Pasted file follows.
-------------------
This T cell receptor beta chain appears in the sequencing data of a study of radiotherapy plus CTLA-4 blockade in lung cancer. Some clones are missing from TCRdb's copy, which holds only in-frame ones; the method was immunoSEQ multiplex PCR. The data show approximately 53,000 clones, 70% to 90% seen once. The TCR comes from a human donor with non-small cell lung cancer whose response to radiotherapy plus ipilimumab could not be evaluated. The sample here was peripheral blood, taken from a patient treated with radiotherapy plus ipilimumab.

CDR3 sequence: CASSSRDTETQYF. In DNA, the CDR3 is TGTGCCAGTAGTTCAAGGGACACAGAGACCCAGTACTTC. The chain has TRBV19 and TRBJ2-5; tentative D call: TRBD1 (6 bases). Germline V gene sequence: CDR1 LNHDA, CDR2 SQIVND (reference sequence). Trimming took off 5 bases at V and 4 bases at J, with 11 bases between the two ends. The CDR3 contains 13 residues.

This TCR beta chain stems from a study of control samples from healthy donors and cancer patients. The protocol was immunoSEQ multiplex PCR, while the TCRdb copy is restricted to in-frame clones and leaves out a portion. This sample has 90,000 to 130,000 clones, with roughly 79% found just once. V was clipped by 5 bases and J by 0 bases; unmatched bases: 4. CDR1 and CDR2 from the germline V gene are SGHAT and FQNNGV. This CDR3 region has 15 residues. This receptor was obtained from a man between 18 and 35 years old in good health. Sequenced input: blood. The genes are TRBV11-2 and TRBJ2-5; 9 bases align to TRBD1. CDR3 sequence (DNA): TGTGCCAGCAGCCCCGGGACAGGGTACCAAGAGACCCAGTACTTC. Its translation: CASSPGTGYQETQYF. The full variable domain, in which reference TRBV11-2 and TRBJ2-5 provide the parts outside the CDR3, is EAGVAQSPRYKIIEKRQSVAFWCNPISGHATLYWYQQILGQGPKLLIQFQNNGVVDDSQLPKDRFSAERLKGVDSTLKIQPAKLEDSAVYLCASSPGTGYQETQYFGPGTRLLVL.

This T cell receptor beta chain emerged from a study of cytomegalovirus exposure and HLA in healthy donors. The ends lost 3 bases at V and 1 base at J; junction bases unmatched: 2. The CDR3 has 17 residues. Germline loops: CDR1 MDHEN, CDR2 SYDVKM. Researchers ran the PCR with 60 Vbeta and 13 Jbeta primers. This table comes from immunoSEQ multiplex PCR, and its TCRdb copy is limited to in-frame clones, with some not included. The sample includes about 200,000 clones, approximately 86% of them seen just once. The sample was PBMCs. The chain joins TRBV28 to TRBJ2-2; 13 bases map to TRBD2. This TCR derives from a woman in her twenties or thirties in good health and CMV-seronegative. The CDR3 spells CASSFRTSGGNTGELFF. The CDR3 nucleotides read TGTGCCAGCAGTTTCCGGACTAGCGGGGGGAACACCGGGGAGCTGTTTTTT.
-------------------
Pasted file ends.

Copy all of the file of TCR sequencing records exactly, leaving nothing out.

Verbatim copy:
This T cell receptor beta chain appears in the sequencing data of a study of radiotherapy plus CTLA-4 blockade in lung cancer. Some clones are missing from TCRdb's copy, which holds only in-frame ones; the method was immunoSEQ multiplex PCR. The data show approximately 53,000 clones, 70% to 90% seen once. The TCR comes from a human donor with non-small cell lung cancer whose response to radiotherapy plus ipilimumab could not be evaluated. The sample here was peripheral blood, taken from a patient treated with radiotherapy plus ipilimumab.

CDR3 sequence: CASSSRDTETQYF. In DNA, the CDR3 is TGTGCCAGTAGTTCAAGGGACACAGAGACCCAGTACTTC. The chain has TRBV19 and TRBJ2-5; tentative D call: TRBD1 (6 bases). Germline V gene sequence: CDR1 LNHDA, CDR2 SQIVND (reference sequence). Trimming took off 5 bases at V and 4 bases at J, with 11 bases between the two ends. The CDR3 contains 13 residues.

This TCR beta chain stems from a study of control samples from healthy donors and cancer patients. The protocol was immunoSEQ multiplex PCR, while the TCRdb copy is restricted to in-frame clones and leaves out a portion. This sample has 90,000 to 130,000 clones, with roughly 79% found just once. V was clipped by 5 bases and J by 0 bases; unmatched bases: 4. CDR1 and CDR2 from the germline V gene are SGHAT and FQNNGV. This CDR3 region has 15 residues. This receptor was obtained from a man between 18 and 35 years old in good health. Sequenced input: blood. The genes are TRBV11-2 and TRBJ2-5; 9 bases align to TRBD1. CDR3 sequence (DNA): TGTGCCAGCAGCCCCGGGACAGGGTACCAAGAGACCCAGTACTTC. Its translation: CASSPGTGYQETQYF. The full variable domain, in which reference TRBV11-2 and TRBJ2-5 provide the parts outside the CDR3, is EAGVAQSPRYKIIEKRQSVAFWCNPISGHATLYWYQQILGQGPKLLIQFQNNGVVDDSQLPKDRFSAERLKGVDSTLKIQPAKLEDSAVYLCASSPGTGYQETQYFGPGTRLLVL.

This T cell receptor beta chain emerged from a study of cytomegalovirus exposure and HLA in healthy donors. The ends lost 3 bases at V and 1 base at J; junction bases unmatched: 2. The CDR3 has 17 residues. Germline loops: CDR1 MDHEN, CDR2 SYDVKM. Researchers ran the PCR with 60 Vbeta and 13 Jbeta primers. This table comes from immunoSEQ multiplex PCR, and its TCRdb copy is limited to in-frame clones, with some not included. The sample includes about 200,000 clones, approximately 86% of them seen just once. The sample was PBMCs. The chain joins TRBV28 to TRBJ2-2; 13 bases map to TRBD2. This TCR derives from a woman in her twenties or thirties in good health and CMV-seronegative. The CDR3 spells CASSFRTSGGNTGELFF. The CDR3 nucleotides read TGTGCCAGCAGTTTCCGGACTAGCGGGGGGAACACCGGGGAGCTGTTTTTT.